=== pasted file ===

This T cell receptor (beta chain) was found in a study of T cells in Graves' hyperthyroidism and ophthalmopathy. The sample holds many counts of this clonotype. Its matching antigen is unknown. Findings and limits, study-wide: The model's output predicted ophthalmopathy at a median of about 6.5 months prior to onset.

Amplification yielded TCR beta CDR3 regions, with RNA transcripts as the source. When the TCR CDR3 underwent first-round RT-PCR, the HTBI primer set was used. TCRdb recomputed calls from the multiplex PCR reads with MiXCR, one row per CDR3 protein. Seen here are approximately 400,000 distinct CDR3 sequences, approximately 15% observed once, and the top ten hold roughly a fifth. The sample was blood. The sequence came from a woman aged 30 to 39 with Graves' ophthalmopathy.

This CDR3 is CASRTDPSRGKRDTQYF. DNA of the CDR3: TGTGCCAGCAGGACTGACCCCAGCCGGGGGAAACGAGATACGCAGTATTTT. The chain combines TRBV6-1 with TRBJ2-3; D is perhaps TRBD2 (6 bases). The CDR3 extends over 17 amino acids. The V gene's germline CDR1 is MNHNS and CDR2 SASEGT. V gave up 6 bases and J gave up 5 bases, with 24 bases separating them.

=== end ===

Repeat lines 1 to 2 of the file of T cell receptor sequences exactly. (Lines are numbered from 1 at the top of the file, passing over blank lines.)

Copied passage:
This T cell receptor (beta chain) was found in a study of T cells in Graves' hyperthyroidism and ophthalmopathy. The sample holds many counts of this clonotype. Its matching antigen is unknown. Findings and limits, study-wide: The model's output predicted ophthalmopathy at a median of about 6.5 months prior to onset.

Amplification yielded TCR beta CDR3 regions, with RNA transcripts as the source. When the TCR CDR3 underwent first-round RT-PCR, the HTBI primer set was used. TCRdb recomputed calls from the multiplex PCR reads with MiXCR, one row per CDR3 protein. Seen here are approximately 400,000 distinct CDR3 sequences, approximately 15% observed once, and the top ten hold roughly a fifth. The sample was blood. The sequence came from a woman aged 30 to 39 with Graves' ophthalmopathy.